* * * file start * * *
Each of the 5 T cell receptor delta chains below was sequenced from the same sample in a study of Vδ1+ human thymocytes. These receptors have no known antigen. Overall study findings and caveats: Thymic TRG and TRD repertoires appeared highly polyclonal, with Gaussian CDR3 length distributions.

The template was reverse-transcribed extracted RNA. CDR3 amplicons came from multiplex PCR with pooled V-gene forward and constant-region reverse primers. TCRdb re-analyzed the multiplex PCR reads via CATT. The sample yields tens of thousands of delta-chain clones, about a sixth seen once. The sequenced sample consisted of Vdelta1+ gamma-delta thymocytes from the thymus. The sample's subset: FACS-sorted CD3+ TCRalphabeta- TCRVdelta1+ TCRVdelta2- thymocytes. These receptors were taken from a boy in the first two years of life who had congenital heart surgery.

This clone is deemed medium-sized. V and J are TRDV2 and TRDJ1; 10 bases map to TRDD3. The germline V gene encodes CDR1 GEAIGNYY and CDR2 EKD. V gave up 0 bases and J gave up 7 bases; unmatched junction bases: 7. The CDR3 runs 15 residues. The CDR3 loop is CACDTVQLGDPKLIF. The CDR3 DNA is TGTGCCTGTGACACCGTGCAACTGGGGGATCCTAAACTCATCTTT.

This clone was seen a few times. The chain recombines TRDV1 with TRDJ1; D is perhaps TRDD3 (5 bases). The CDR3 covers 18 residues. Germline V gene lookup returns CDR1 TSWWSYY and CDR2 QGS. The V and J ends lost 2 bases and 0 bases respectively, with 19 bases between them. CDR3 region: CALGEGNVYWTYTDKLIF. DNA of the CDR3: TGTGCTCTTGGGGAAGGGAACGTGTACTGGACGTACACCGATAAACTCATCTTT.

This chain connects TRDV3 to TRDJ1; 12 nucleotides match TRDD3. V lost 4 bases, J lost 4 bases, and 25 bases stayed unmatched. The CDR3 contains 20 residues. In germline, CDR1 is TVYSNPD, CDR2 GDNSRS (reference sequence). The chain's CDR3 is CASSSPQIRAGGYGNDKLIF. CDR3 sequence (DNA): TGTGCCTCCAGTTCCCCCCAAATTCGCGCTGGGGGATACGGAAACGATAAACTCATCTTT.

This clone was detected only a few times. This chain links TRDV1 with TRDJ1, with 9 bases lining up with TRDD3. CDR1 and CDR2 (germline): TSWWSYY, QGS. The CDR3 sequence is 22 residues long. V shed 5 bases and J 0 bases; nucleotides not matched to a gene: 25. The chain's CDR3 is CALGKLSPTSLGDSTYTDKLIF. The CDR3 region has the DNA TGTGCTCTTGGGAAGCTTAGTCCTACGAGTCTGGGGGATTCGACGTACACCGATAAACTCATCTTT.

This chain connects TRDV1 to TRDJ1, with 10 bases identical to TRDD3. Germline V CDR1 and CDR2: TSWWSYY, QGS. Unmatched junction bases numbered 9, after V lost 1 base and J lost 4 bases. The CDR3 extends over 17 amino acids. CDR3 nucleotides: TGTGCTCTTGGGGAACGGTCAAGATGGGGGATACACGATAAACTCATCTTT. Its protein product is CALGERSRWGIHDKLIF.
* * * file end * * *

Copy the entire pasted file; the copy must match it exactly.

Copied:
Each of the 5 T cell receptor delta chains below was sequenced from the same sample in a study of Vδ1+ human thymocytes. These receptors have no known antigen. Overall study findings and caveats: Thymic TRG and TRD repertoires appeared highly polyclonal, with Gaussian CDR3 length distributions.

The template was reverse-transcribed extracted RNA. CDR3 amplicons came from multiplex PCR with pooled V-gene forward and constant-region reverse primers. TCRdb re-analyzed the multiplex PCR reads via CATT. The sample yields tens of thousands of delta-chain clones, about a sixth seen once. The sequenced sample consisted of Vdelta1+ gamma-delta thymocytes from the thymus. The sample's subset: FACS-sorted CD3+ TCRalphabeta- TCRVdelta1+ TCRVdelta2- thymocytes. These receptors were taken from a boy in the first two years of life who had congenital heart surgery.

This clone is deemed medium-sized. V and J are TRDV2 and TRDJ1; 10 bases map to TRDD3. The germline V gene encodes CDR1 GEAIGNYY and CDR2 EKD. V gave up 0 bases and J gave up 7 bases; unmatched junction bases: 7. The CDR3 runs 15 residues. The CDR3 loop is CACDTVQLGDPKLIF. The CDR3 DNA is TGTGCCTGTGACACCGTGCAACTGGGGGATCCTAAACTCATCTTT.

This clone was seen a few times. The chain recombines TRDV1 with TRDJ1; D is perhaps TRDD3 (5 bases). The CDR3 covers 18 residues. Germline V gene lookup returns CDR1 TSWWSYY and CDR2 QGS. The V and J ends lost 2 bases and 0 bases respectively, with 19 bases between them. CDR3 region: CALGEGNVYWTYTDKLIF. DNA of the CDR3: TGTGCTCTTGGGGAAGGGAACGTGTACTGGACGTACACCGATAAACTCATCTTT.

This chain connects TRDV3 to TRDJ1; 12 nucleotides match TRDD3. V lost 4 bases, J lost 4 bases, and 25 bases stayed unmatched. The CDR3 contains 20 residues. In germline, CDR1 is TVYSNPD, CDR2 GDNSRS (reference sequence). The chain's CDR3 is CASSSPQIRAGGYGNDKLIF. CDR3 sequence (DNA): TGTGCCTCCAGTTCCCCCCAAATTCGCGCTGGGGGATACGGAAACGATAAACTCATCTTT.

This clone was detected only a few times. This chain links TRDV1 with TRDJ1, with 9 bases lining up with TRDD3. CDR1 and CDR2 (germline): TSWWSYY, QGS. The CDR3 sequence is 22 residues long. V shed 5 bases and J 0 bases; nucleotides not matched to a gene: 25. The chain's CDR3 is CALGKLSPTSLGDSTYTDKLIF. The CDR3 region has the DNA TGTGCTCTTGGGAAGCTTAGTCCTACGAGTCTGGGGGATTCGACGTACACCGATAAACTCATCTTT.

This chain connects TRDV1 to TRDJ1, with 10 bases identical to TRDD3. Germline V CDR1 and CDR2: TSWWSYY, QGS. Unmatched junction bases numbered 9, after V lost 1 base and J lost 4 bases. The CDR3 extends over 17 amino acids. CDR3 nucleotides: TGTGCTCTTGGGGAACGGTCAAGATGGGGGATACACGATAAACTCATCTTT. Its protein product is CALGERSRWGIHDKLIF.